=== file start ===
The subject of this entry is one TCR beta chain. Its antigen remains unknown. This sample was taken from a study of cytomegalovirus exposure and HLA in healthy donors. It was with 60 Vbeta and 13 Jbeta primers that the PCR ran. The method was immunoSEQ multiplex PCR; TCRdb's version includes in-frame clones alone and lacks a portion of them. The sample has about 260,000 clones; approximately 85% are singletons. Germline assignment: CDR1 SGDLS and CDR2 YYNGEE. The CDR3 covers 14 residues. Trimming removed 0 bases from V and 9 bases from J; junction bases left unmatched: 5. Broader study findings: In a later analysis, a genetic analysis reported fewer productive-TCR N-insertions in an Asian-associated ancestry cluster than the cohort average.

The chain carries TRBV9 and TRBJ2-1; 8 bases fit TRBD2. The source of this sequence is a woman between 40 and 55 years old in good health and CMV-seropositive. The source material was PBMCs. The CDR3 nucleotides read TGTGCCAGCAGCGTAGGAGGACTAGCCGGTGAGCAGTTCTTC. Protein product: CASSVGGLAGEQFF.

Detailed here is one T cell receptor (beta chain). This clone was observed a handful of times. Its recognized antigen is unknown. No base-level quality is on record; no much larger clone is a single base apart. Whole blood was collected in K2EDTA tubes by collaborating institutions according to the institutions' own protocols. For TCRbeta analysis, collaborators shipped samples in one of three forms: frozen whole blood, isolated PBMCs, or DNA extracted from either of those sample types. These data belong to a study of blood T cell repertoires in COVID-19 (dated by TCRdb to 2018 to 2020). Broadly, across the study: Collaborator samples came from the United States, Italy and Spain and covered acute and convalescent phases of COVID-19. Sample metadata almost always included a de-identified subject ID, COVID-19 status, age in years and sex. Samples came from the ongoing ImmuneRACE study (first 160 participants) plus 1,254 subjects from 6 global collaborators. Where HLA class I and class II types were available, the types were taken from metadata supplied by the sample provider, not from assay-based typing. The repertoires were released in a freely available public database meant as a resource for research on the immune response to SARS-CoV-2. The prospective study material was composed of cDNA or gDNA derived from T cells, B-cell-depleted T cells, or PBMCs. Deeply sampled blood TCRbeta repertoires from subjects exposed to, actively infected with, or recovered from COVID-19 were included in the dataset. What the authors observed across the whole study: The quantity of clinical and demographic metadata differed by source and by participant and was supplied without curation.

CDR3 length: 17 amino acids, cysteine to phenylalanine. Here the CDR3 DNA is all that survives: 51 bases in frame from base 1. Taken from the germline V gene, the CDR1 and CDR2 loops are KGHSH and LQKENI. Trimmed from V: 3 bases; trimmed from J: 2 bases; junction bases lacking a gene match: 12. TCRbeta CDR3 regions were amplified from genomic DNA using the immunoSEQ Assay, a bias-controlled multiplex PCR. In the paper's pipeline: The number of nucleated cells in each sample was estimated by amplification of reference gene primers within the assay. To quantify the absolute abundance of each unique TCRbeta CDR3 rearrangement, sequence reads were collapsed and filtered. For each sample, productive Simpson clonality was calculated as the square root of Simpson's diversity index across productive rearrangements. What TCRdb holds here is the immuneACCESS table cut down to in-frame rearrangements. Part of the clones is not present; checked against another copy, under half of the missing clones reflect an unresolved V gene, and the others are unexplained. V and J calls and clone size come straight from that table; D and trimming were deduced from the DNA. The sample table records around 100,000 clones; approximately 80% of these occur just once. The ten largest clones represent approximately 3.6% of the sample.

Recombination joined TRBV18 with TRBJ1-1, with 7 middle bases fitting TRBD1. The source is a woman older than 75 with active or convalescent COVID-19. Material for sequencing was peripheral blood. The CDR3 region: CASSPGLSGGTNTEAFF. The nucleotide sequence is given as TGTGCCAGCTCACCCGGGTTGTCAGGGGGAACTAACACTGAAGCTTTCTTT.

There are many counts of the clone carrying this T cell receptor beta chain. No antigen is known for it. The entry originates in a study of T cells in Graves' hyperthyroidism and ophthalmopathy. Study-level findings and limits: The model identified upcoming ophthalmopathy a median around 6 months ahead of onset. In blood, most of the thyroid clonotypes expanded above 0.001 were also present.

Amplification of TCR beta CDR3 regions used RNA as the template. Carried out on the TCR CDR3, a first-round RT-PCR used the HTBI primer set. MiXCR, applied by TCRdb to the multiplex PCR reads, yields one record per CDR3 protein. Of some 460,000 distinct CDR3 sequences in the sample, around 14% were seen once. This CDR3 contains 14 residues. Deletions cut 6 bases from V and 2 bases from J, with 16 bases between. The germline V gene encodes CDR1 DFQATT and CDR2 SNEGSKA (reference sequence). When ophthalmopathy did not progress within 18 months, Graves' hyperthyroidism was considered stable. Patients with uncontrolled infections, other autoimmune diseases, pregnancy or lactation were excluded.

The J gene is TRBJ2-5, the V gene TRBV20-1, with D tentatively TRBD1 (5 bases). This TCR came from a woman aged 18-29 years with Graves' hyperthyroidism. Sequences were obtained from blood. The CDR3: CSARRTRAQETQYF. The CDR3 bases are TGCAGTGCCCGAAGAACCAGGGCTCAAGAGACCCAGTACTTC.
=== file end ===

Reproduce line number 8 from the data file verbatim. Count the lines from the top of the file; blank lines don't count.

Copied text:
The J gene is TRBJ2-5, the V gene TRBV20-1, with D tentatively TRBD1 (5 bases). This TCR came from a woman aged 18-29 years with Graves' hyperthyroidism. Sequences were obtained from blood. The CDR3: CSARRTRAQETQYF. The CDR3 bases are TGCAGTGCCCGAAGAACCAGGGCTCAAGAGACCCAGTACTTC.